In February 2018, in the midst of ongoing political turmoil, few could have predicted the radical political change of direction Ethiopia would experience within a matter of weeks. The election in March 2018 of Abiy Ahmed as Chairman of the ruling Ethiopian People’s Revolutionary Democratic Front (EPRDF) and consequently the country’s Prime Minister heralded the beginning of a major shift in leadership style and approach in one of Africa’s most authoritarian polities.
The EU-ACP Partnership Agreement, signed in Cotonou in 2000, is due to expire on 29 February 2020. Since the negotiations have ground to a halt, the parties have almost agreed to transitional measures to extend the application of the current agreement. Just before passing the torch to his successor, as the new European Commission took office December 1st, commissioner Neven Mimica briefed member states' representatives on the negotiations and its current standstill. Which appears to be very much inherent to the format itself.
On December 10, 2019, the southwestern region of Tillabéri, in Niger, was shocked by an act of armed violence against Nigerien military forces. Around 500 heavily-armed men stormed a military camp in In-Atès, about 180 km from the capital Niamey and 20 km from the border with Mali. More than 70 soldiers were killed, dozens injured and many weapons and pieces of equipment stolen.
Jihadist insurgency, geostrategic competition, smuggling, and migrant flows. More than anywhere in Africa – and perhaps the world – the Sahel is where these phenomena come together, fuelling social and economic crises. Keeping an eye on the Sahel in 2020 will be paramount.
On November 12, French president Emmanuel Macron and his Chadian counterpart, Idriss Déby, met in Paris, at the Peace Forum. Faced with the urgency of the situation in the Sahel, where the G5 military forces (Burkina Faso, Chad, Mali, Mauritania and Niger) have just suffered a major setback with the death of 50 Malian soldiers during a terrorist attack, France seems more than ever to rely on Chad and its army to restore security.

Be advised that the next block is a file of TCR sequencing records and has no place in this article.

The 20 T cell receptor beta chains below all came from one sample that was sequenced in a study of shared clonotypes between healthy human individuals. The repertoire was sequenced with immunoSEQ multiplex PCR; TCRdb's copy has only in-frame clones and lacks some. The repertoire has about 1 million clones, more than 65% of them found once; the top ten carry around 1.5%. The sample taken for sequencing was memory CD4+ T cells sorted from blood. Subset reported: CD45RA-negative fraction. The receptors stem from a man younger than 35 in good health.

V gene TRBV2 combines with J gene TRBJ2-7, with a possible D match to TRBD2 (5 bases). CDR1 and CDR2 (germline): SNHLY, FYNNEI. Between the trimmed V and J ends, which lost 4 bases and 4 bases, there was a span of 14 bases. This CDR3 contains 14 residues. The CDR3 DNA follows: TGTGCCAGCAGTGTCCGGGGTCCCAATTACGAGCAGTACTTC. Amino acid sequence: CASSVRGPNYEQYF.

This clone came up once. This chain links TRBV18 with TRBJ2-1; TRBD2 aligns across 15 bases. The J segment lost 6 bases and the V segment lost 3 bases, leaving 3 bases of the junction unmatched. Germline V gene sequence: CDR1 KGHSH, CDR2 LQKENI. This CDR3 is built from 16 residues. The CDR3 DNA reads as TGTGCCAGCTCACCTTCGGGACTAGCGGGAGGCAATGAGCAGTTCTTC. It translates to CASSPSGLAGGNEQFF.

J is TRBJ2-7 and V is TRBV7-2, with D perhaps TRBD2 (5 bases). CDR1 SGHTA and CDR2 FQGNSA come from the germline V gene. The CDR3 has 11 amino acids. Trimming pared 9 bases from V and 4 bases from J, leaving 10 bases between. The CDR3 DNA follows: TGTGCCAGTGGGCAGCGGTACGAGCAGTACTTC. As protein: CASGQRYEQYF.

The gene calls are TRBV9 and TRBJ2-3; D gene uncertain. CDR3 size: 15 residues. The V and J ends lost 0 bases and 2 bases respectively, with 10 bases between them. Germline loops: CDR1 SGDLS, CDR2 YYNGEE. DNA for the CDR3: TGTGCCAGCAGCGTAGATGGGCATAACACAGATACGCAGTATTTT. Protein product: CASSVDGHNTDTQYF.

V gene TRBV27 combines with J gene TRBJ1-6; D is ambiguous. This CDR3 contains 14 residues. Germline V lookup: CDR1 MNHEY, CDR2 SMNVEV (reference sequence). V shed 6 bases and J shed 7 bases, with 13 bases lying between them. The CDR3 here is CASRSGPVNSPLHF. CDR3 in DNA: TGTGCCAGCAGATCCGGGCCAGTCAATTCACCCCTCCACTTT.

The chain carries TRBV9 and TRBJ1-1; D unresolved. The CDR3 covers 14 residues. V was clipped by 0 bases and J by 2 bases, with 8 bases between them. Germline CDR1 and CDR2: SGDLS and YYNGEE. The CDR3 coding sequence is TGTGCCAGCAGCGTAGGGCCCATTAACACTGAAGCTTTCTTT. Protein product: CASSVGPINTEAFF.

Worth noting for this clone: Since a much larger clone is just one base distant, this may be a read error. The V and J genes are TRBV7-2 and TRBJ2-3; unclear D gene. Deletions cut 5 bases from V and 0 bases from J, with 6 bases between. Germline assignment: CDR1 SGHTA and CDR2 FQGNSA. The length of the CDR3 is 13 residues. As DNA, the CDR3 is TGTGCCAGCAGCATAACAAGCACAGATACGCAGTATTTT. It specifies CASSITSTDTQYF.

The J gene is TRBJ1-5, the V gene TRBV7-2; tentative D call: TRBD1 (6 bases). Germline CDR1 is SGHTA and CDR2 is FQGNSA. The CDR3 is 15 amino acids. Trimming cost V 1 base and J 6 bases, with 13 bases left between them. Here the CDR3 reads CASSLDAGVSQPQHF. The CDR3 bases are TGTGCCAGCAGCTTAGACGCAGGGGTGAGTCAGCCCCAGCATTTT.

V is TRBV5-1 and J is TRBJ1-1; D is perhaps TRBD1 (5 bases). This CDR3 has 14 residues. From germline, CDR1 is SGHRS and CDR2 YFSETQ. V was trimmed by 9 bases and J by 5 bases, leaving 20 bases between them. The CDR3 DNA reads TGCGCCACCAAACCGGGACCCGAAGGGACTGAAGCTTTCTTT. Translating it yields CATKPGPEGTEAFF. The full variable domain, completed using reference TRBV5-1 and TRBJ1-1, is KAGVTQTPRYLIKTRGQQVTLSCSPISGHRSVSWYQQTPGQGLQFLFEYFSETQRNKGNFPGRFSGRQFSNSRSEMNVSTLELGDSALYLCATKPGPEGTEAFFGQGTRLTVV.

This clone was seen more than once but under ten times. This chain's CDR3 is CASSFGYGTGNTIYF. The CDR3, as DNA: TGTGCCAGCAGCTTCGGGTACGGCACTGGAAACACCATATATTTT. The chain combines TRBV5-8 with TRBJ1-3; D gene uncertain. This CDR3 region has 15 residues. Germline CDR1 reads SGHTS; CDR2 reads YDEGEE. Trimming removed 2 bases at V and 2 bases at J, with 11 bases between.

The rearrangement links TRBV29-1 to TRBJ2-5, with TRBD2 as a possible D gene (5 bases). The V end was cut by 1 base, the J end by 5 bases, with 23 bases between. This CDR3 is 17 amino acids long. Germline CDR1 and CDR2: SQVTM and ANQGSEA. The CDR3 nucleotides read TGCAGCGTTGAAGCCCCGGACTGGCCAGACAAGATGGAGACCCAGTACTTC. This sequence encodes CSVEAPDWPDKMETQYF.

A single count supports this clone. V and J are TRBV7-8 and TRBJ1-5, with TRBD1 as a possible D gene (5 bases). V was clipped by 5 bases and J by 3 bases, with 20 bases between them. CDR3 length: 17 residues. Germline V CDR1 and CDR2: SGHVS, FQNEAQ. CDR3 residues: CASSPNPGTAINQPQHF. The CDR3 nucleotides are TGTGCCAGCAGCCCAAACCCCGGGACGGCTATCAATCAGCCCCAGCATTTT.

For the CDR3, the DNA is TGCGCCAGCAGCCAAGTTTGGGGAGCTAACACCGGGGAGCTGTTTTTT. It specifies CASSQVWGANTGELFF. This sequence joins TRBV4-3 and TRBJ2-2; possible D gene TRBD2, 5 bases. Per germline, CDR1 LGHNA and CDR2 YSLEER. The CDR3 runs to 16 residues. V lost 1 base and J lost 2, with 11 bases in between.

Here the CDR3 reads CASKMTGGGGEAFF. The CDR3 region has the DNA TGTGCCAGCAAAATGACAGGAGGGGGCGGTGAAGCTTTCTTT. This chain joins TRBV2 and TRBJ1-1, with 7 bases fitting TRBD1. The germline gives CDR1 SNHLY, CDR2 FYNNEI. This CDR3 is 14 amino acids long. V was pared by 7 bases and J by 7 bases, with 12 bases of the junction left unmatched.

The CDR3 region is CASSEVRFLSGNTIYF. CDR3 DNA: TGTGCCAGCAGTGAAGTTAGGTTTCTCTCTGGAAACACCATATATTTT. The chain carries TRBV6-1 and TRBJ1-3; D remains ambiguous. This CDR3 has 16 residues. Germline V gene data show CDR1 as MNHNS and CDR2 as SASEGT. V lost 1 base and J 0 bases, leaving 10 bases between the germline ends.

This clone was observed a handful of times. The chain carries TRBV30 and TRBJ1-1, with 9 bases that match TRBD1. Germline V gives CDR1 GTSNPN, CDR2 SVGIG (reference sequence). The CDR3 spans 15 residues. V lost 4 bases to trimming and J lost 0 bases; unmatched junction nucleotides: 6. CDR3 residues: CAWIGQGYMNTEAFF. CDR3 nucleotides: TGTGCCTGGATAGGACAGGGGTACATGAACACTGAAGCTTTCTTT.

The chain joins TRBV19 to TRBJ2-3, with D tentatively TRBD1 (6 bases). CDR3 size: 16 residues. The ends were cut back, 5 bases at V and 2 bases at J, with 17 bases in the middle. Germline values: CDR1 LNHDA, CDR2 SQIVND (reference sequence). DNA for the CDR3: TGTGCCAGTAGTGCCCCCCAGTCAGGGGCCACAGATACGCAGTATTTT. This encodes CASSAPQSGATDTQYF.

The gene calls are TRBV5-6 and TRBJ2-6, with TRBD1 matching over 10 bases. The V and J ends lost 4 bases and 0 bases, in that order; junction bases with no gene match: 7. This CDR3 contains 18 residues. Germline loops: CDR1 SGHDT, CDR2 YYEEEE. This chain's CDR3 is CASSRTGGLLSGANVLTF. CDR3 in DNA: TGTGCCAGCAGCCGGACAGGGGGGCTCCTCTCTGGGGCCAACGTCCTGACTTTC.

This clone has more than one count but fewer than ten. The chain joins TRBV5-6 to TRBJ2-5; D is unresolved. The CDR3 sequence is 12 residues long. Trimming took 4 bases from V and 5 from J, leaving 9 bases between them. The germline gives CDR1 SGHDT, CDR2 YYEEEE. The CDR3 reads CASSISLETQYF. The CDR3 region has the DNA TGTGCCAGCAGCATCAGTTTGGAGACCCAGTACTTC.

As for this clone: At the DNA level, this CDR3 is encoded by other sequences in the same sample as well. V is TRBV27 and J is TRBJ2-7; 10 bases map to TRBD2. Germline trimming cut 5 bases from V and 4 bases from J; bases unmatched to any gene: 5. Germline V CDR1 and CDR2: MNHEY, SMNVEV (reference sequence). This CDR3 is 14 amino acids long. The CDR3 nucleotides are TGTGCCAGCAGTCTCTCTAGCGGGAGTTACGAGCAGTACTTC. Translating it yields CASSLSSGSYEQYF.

As the first-ever Russia-Africa summit made headlines around the world in the past few weeks, the comparison between the Russian and the Chinese approach to Africa was recurrent. It originated in the fact that both China and Russia are not Western countries, both have seemingly ‘returned’ to Africa in the 21st century for economic and political reasons, both advocate a non-interference approach in the internal affairs of other countries and both are perceived as great powers in international relations.
The Russia-Africa summit hosted at the Black Sea retreat of Sochi, with the participation of 43 African heads of state, marked the culminating point of the Kremlin’s renewed interest in the African continent and its political and economic assets.
Russia’s presence in Africa has returned to the fore. The first-ever Russia-Africa summit, held in Sochi on 23-24 October 2019, sparked international attention, raising questions about Russia’s new Africa strategy.
The language of empire strikes back. Against the backdrop of China’s growing influence on the African continent and the attempts of other great powers to counter Beijing’s sway, Western news outlets have, in the last eighteen months, seized on comparisons between these current rivalries and those of the nineteenth-century colonial era. The Economist led the way with its headline “The New Scramble for Africa.”